The cocktail effect of pesticides
Pesticides: same exposure, different effects on male and female rats
The suspicion was there, but a recent study by INRAE confirms it: exposure to a mixture of pesticides causes metabolic disturbances in mammals. For one year (the equivalent of thirty years in humans), researchers fed rats food containing a cocktail of six pesticides used in apple orchards in France and Europe. The surprise came from the fact that the reaction to prolonged exposure differed according to the sex of the animal. All the males, in addition to being overweight, developed type 2 diabetes (chronic hyperglycemia) and steatosis (accumulation of fat in the liver). On the contrary, the females showed liver disturbances resulting in oxidative stress, as well as a change in the activity of the gut microbiota, the consequences of which remain to be determined. Same exposure, different effects – that is the issue. By comparing the expression of the genes that code for the detoxification systems, the researchers found that in males detoxification mainly took place in the liver, which was not the case in females. They think that detoxification could in this case take place in the intestine, and perhaps through the microbiota. Another hypothesis is that estrogens could play a protective role against the development of certain metabolic pathologies. In any case, these results confirm those obtained by the 2017 NutriNet-Santé study, which showed that individuals consuming a high proportion of organically grown food were less likely to suffer from metabolic diseases. The researchers are now continuing their work in order to assess the impact of pesticide exposure on the health of the offspring during gestation and lactation.
A result obtained by continuing the Nutrinet Santé study.
A 25% reduction in the risk of cancer has been observed among 'regular' consumers of organic food, compared with people who eat it less often. These are the findings of an epidemiological study conducted by a team from INRAE, INSERM, Université Sorbonne Paris Nord and CNAM, based on the analysis of a sample of 68 946 participants in the NutriNet-Santé cohort.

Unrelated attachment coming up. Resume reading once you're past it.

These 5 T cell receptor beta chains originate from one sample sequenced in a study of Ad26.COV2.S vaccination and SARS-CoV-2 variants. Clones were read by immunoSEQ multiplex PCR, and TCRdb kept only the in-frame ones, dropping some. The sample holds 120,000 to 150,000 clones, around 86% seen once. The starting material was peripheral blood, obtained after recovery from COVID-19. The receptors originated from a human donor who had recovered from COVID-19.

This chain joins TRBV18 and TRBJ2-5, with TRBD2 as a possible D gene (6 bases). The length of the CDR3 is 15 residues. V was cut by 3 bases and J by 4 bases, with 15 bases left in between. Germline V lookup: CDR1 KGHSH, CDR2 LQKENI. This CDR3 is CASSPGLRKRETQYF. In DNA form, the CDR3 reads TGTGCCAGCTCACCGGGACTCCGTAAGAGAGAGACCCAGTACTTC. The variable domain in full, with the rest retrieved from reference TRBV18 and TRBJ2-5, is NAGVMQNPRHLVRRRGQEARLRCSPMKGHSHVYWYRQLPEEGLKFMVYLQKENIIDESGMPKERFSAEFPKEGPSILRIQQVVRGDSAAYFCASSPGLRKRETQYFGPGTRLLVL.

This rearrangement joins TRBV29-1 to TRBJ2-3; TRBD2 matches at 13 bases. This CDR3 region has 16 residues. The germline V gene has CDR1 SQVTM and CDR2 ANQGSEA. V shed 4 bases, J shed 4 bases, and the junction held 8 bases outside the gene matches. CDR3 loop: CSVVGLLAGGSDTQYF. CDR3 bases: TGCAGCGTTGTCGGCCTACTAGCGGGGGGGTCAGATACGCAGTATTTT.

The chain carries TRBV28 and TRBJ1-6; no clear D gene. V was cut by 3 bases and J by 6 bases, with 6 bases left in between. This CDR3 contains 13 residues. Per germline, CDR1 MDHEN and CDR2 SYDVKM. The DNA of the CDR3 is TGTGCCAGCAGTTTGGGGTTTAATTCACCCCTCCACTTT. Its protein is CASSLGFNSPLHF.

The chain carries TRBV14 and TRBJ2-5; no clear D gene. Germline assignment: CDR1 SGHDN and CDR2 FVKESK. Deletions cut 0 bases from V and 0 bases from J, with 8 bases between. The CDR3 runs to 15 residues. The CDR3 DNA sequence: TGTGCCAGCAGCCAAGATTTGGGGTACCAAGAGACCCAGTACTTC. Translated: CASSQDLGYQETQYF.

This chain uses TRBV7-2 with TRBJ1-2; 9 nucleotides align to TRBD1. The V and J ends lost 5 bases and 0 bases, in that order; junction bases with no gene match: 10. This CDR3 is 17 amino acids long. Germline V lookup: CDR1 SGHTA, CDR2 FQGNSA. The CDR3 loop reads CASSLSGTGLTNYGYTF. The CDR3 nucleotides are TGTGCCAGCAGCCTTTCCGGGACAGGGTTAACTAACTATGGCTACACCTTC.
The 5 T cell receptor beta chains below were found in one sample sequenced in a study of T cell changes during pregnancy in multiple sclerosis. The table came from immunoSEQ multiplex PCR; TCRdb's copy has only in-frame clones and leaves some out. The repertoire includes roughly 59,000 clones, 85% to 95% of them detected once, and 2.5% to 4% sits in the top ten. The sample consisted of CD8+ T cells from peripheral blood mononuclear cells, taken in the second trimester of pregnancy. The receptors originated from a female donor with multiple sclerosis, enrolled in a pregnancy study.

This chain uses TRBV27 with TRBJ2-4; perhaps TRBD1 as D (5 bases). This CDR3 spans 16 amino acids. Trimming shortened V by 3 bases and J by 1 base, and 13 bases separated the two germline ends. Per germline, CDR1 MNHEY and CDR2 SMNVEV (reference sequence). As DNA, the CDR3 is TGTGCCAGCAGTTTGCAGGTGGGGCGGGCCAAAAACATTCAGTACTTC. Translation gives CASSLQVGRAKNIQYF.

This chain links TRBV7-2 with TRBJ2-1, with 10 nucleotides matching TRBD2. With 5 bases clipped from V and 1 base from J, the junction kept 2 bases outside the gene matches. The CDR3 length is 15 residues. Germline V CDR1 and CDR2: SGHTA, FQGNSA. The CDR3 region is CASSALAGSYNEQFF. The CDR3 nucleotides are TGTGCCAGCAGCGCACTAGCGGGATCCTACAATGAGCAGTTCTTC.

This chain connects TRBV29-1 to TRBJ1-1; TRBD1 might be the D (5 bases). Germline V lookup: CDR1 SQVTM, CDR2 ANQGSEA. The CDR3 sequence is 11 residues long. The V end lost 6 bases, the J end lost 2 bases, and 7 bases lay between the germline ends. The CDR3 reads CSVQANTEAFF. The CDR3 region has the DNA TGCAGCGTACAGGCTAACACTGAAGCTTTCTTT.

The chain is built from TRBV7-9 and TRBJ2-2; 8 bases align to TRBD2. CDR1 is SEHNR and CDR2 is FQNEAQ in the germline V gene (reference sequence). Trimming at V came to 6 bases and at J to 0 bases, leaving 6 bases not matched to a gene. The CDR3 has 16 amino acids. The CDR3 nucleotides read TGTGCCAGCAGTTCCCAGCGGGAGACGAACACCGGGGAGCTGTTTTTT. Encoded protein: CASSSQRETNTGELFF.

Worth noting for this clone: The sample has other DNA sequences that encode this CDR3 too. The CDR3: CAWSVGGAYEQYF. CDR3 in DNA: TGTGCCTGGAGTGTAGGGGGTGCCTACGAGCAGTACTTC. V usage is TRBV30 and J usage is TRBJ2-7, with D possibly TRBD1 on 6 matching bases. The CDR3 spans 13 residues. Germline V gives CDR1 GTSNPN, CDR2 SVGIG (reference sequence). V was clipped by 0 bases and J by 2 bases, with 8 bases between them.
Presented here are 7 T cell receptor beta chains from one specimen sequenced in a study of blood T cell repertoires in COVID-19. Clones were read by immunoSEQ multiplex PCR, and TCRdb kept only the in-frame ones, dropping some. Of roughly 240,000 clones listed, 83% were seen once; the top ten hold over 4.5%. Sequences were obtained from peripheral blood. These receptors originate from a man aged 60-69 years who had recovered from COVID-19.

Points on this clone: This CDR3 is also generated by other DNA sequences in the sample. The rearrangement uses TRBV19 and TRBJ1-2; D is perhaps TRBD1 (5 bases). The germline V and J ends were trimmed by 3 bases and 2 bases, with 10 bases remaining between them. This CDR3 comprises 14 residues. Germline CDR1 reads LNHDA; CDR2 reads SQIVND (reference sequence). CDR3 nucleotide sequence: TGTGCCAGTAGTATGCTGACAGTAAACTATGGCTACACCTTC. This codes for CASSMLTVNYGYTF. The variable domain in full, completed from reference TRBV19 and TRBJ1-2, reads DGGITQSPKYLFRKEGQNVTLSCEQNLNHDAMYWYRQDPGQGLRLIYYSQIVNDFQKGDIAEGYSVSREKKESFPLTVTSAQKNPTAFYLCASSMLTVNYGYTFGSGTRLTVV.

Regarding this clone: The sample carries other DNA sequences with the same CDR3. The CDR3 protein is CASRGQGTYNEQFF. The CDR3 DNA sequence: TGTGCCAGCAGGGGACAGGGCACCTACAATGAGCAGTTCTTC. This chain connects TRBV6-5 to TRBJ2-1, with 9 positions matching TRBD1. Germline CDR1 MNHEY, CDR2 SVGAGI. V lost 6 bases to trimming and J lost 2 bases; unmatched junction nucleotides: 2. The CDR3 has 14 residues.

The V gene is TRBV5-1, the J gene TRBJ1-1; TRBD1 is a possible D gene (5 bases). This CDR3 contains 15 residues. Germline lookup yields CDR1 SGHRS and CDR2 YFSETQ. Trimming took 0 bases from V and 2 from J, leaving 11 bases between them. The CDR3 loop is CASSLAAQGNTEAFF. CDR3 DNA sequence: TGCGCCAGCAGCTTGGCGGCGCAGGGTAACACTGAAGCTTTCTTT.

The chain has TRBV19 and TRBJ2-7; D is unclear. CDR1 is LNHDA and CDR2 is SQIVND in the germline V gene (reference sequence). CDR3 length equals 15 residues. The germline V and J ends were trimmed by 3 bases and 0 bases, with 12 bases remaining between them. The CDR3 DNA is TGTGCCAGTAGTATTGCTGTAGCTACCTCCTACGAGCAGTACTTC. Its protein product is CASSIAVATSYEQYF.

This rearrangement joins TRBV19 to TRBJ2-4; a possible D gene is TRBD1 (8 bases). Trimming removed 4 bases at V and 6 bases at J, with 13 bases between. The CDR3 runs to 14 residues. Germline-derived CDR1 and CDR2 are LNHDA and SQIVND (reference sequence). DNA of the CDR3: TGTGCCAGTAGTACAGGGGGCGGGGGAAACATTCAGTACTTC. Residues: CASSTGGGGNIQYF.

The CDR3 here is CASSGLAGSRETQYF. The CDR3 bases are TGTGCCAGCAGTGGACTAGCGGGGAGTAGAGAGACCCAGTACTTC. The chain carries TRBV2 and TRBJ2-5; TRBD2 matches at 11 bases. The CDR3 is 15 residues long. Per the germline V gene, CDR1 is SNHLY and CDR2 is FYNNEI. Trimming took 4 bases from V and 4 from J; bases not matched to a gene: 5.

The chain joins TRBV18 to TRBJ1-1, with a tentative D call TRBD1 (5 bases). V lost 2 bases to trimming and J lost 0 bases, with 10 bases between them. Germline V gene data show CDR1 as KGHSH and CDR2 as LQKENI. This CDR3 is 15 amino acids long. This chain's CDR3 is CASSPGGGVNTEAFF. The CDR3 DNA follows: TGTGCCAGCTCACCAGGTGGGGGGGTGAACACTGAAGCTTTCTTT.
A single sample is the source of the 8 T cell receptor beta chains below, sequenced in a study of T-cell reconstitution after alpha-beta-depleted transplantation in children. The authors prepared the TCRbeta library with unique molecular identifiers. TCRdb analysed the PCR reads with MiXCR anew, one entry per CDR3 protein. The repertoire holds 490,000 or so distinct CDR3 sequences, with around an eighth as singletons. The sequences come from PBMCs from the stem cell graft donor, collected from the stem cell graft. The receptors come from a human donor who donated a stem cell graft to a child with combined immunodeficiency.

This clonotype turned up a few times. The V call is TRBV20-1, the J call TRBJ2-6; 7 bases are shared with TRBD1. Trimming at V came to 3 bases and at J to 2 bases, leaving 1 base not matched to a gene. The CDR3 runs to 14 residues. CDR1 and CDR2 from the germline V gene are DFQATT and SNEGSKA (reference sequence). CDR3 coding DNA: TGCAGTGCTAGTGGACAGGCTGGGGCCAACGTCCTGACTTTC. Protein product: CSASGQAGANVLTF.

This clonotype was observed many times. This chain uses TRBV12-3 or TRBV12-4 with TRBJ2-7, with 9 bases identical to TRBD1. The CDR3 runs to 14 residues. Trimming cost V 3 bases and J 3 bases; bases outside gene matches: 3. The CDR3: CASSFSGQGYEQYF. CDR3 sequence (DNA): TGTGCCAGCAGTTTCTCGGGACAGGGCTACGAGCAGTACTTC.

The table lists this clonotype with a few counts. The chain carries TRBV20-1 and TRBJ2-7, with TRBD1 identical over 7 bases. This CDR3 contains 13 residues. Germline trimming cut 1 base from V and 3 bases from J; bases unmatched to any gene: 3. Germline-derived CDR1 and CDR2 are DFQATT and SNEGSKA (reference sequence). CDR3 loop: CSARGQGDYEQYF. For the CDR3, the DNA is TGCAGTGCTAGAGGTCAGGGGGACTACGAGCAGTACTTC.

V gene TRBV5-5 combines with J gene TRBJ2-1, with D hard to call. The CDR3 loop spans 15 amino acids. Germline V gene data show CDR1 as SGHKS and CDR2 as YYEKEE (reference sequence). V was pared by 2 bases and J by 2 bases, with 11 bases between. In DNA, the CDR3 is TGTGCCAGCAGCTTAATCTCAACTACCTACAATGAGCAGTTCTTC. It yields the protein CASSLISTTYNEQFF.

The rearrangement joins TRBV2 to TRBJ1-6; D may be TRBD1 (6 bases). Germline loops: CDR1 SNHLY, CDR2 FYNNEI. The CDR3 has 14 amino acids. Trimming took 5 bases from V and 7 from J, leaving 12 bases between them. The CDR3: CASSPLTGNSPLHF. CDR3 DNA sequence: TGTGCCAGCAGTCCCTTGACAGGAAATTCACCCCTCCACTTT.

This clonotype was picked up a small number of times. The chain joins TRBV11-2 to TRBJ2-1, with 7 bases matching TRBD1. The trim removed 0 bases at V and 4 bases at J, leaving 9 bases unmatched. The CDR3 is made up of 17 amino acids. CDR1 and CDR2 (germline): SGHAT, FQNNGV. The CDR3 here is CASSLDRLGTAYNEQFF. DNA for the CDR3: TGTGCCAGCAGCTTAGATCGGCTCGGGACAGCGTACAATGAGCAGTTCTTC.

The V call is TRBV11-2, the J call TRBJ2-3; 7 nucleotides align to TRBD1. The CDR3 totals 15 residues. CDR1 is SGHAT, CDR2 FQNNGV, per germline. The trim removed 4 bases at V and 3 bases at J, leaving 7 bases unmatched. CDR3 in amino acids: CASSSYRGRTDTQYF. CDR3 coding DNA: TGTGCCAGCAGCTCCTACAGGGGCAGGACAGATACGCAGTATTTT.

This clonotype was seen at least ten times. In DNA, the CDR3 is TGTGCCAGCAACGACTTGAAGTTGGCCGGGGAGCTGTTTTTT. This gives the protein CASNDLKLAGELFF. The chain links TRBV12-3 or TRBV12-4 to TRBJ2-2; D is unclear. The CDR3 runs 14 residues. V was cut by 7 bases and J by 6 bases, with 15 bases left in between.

The 360-degree study of pesticides
Shedding light on the procedures for placing pesticides on the market
Recent years have been marked by a rise in controversies related to the impact of pesticides on health and the environment, but also on the procedures for their marketing authorization. In an attempt to shed light on these, researchers from INRAE and other organizations have formed a consortium combining economics, agronomy, history, sociology, toxicology, ecotoxicology, epidemiology and chemistry around a case study subject to controversy: SDHI fungicides. These molecules prevent the development of fungi affecting crops by inhibiting the succinate dehydrogenase, an enzyme involved in cell respiration. But these SDHIs also affect this enzyme in most living organisms, including humans.
As part of this integrative project, the multidisciplinary consortium takes an interest in public policies by targeting the procedures for the marketing authorization of pesticides. Indeed, it seems that European regulatory procedures do not directly evaluate the mechanism of SDHI fungicides on mitochondrial respiration.
What knowledge do the regulatory procedures draw on to assess the off-target effects of pesticides? To what extent can academic research provide validated data, within what timeframe and at what cost? What strategies do companies adopt to adapt to the procedures, and do they influence the choice of products submitted for authorization/approval?
By answering these questions, the researchers hope to identify ways to improve the integration of the health and the environmental effects of pesticides into regulatory procedures. The study also includes an agro-economic component, which aims to study the benefits of pesticide use for farmers and the economic impact of redesigning systems with a view to reducing their use.